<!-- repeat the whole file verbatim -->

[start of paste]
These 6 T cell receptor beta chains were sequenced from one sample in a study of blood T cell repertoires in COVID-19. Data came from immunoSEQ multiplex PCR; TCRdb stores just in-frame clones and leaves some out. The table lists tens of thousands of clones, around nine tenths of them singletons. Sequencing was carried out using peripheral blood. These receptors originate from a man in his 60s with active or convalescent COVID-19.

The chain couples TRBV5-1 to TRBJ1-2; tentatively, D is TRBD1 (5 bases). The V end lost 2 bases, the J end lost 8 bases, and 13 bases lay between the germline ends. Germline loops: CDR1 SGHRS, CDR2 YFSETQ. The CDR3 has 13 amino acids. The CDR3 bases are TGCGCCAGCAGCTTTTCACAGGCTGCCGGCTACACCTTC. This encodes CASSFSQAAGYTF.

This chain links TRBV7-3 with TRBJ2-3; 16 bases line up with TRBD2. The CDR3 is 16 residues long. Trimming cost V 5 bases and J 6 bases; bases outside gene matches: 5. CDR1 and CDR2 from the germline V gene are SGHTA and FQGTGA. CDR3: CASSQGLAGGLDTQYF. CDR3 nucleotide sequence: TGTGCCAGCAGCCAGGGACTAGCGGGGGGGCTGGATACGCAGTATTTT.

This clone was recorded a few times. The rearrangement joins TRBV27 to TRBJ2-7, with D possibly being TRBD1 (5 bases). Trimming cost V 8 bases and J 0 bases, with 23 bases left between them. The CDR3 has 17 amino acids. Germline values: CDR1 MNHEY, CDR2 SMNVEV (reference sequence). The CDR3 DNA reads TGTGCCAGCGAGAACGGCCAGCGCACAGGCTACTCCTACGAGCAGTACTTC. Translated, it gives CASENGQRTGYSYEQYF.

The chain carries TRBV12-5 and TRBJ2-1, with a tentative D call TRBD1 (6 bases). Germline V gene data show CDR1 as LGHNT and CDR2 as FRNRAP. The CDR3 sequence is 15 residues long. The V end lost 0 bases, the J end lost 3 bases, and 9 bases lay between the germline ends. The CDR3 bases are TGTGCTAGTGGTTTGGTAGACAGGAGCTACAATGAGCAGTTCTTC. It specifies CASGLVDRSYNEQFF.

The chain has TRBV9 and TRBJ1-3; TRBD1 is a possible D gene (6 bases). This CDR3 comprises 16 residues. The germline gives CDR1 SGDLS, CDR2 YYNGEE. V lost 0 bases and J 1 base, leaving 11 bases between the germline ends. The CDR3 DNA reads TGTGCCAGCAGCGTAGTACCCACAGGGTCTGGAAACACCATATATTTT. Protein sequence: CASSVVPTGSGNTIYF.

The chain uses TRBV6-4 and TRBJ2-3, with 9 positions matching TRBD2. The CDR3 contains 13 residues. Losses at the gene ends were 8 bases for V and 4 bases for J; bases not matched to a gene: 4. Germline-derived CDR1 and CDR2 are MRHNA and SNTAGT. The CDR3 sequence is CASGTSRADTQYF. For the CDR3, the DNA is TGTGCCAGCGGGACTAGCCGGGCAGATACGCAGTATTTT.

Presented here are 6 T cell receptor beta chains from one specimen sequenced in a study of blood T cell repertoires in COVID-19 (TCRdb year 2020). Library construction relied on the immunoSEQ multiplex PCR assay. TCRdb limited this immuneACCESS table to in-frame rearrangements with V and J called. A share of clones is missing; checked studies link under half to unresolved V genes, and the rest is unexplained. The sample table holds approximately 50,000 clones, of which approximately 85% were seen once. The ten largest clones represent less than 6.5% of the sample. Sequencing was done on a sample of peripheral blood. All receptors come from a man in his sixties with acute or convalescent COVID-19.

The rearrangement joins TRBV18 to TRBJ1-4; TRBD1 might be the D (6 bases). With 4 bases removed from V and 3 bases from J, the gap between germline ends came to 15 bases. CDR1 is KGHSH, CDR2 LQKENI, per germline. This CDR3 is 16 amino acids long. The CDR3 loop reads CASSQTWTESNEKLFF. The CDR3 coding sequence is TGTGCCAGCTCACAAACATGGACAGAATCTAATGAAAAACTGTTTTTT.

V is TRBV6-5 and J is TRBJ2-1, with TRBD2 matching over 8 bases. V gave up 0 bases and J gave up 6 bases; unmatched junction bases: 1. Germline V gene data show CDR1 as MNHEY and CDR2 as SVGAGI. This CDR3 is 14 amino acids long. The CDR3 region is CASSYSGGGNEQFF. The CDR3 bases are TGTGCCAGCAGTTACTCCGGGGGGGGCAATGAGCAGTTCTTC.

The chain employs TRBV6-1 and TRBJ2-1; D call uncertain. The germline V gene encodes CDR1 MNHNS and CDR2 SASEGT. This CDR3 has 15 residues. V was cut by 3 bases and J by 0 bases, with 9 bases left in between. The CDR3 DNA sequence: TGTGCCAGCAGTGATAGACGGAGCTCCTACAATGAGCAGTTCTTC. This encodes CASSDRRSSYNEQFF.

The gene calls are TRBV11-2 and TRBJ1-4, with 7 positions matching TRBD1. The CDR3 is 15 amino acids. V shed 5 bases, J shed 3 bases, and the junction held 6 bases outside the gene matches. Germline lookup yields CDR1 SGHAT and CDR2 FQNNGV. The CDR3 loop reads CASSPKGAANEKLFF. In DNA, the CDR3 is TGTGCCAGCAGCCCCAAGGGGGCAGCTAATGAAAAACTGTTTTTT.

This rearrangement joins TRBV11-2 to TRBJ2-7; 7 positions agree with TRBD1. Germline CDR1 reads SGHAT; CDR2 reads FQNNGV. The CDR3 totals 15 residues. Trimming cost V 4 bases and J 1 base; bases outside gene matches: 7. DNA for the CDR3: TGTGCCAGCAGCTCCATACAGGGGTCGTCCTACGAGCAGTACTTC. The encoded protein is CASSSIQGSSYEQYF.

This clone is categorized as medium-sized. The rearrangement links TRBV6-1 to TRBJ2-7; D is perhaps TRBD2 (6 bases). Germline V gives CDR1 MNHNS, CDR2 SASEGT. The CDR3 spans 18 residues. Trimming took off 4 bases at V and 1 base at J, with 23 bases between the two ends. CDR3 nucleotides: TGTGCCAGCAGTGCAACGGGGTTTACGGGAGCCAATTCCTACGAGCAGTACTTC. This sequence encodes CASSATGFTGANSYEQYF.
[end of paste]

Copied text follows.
These 6 T cell receptor beta chains were sequenced from one sample in a study of blood T cell repertoires in COVID-19. Data came from immunoSEQ multiplex PCR; TCRdb stores just in-frame clones and leaves some out. The table lists tens of thousands of clones, around nine tenths of them singletons. Sequencing was carried out using peripheral blood. These receptors originate from a man in his 60s with active or convalescent COVID-19.

The chain couples TRBV5-1 to TRBJ1-2; tentatively, D is TRBD1 (5 bases). The V end lost 2 bases, the J end lost 8 bases, and 13 bases lay between the germline ends. Germline loops: CDR1 SGHRS, CDR2 YFSETQ. The CDR3 has 13 amino acids. The CDR3 bases are TGCGCCAGCAGCTTTTCACAGGCTGCCGGCTACACCTTC. This encodes CASSFSQAAGYTF.

This chain links TRBV7-3 with TRBJ2-3; 16 bases line up with TRBD2. The CDR3 is 16 residues long. Trimming cost V 5 bases and J 6 bases; bases outside gene matches: 5. CDR1 and CDR2 from the germline V gene are SGHTA and FQGTGA. CDR3: CASSQGLAGGLDTQYF. CDR3 nucleotide sequence: TGTGCCAGCAGCCAGGGACTAGCGGGGGGGCTGGATACGCAGTATTTT.

This clone was recorded a few times. The rearrangement joins TRBV27 to TRBJ2-7, with D possibly being TRBD1 (5 bases). Trimming cost V 8 bases and J 0 bases, with 23 bases left between them. The CDR3 has 17 amino acids. Germline values: CDR1 MNHEY, CDR2 SMNVEV (reference sequence). The CDR3 DNA reads TGTGCCAGCGAGAACGGCCAGCGCACAGGCTACTCCTACGAGCAGTACTTC. Translated, it gives CASENGQRTGYSYEQYF.

The chain carries TRBV12-5 and TRBJ2-1, with a tentative D call TRBD1 (6 bases). Germline V gene data show CDR1 as LGHNT and CDR2 as FRNRAP. The CDR3 sequence is 15 residues long. The V end lost 0 bases, the J end lost 3 bases, and 9 bases lay between the germline ends. The CDR3 bases are TGTGCTAGTGGTTTGGTAGACAGGAGCTACAATGAGCAGTTCTTC. It specifies CASGLVDRSYNEQFF.

The chain has TRBV9 and TRBJ1-3; TRBD1 is a possible D gene (6 bases). This CDR3 comprises 16 residues. The germline gives CDR1 SGDLS, CDR2 YYNGEE. V lost 0 bases and J 1 base, leaving 11 bases between the germline ends. The CDR3 DNA reads TGTGCCAGCAGCGTAGTACCCACAGGGTCTGGAAACACCATATATTTT. Protein sequence: CASSVVPTGSGNTIYF.

The chain uses TRBV6-4 and TRBJ2-3, with 9 positions matching TRBD2. The CDR3 contains 13 residues. Losses at the gene ends were 8 bases for V and 4 bases for J; bases not matched to a gene: 4. Germline-derived CDR1 and CDR2 are MRHNA and SNTAGT. The CDR3 sequence is CASGTSRADTQYF. For the CDR3, the DNA is TGTGCCAGCGGGACTAGCCGGGCAGATACGCAGTATTTT.

Presented here are 6 T cell receptor beta chains from one specimen sequenced in a study of blood T cell repertoires in COVID-19 (TCRdb year 2020). Library construction relied on the immunoSEQ multiplex PCR assay. TCRdb limited this immuneACCESS table to in-frame rearrangements with V and J called. A share of clones is missing; checked studies link under half to unresolved V genes, and the rest is unexplained. The sample table holds approximately 50,000 clones, of which approximately 85% were seen once. The ten largest clones represent less than 6.5% of the sample. Sequencing was done on a sample of peripheral blood. All receptors come from a man in his sixties with acute or convalescent COVID-19.

The rearrangement joins TRBV18 to TRBJ1-4; TRBD1 might be the D (6 bases). With 4 bases removed from V and 3 bases from J, the gap between germline ends came to 15 bases. CDR1 is KGHSH, CDR2 LQKENI, per germline. This CDR3 is 16 amino acids long. The CDR3 loop reads CASSQTWTESNEKLFF. The CDR3 coding sequence is TGTGCCAGCTCACAAACATGGACAGAATCTAATGAAAAACTGTTTTTT.

V is TRBV6-5 and J is TRBJ2-1, with TRBD2 matching over 8 bases. V gave up 0 bases and J gave up 6 bases; unmatched junction bases: 1. Germline V gene data show CDR1 as MNHEY and CDR2 as SVGAGI. This CDR3 is 14 amino acids long. The CDR3 region is CASSYSGGGNEQFF. The CDR3 bases are TGTGCCAGCAGTTACTCCGGGGGGGGCAATGAGCAGTTCTTC.

The chain employs TRBV6-1 and TRBJ2-1; D call uncertain. The germline V gene encodes CDR1 MNHNS and CDR2 SASEGT. This CDR3 has 15 residues. V was cut by 3 bases and J by 0 bases, with 9 bases left in between. The CDR3 DNA sequence: TGTGCCAGCAGTGATAGACGGAGCTCCTACAATGAGCAGTTCTTC. This encodes CASSDRRSSYNEQFF.

The gene calls are TRBV11-2 and TRBJ1-4, with 7 positions matching TRBD1. The CDR3 is 15 amino acids. V shed 5 bases, J shed 3 bases, and the junction held 6 bases outside the gene matches. Germline lookup yields CDR1 SGHAT and CDR2 FQNNGV. The CDR3 loop reads CASSPKGAANEKLFF. In DNA, the CDR3 is TGTGCCAGCAGCCCCAAGGGGGCAGCTAATGAAAAACTGTTTTTT.

This rearrangement joins TRBV11-2 to TRBJ2-7; 7 positions agree with TRBD1. Germline CDR1 reads SGHAT; CDR2 reads FQNNGV. The CDR3 totals 15 residues. Trimming cost V 4 bases and J 1 base; bases outside gene matches: 7. DNA for the CDR3: TGTGCCAGCAGCTCCATACAGGGGTCGTCCTACGAGCAGTACTTC. The encoded protein is CASSSIQGSSYEQYF.

This clone is categorized as medium-sized. The rearrangement links TRBV6-1 to TRBJ2-7; D is perhaps TRBD2 (6 bases). Germline V gives CDR1 MNHNS, CDR2 SASEGT. The CDR3 spans 18 residues. Trimming took off 4 bases at V and 1 base at J, with 23 bases between the two ends. CDR3 nucleotides: TGTGCCAGCAGTGCAACGGGGTTTACGGGAGCCAATTCCTACGAGCAGTACTTC. This sequence encodes CASSATGFTGANSYEQYF.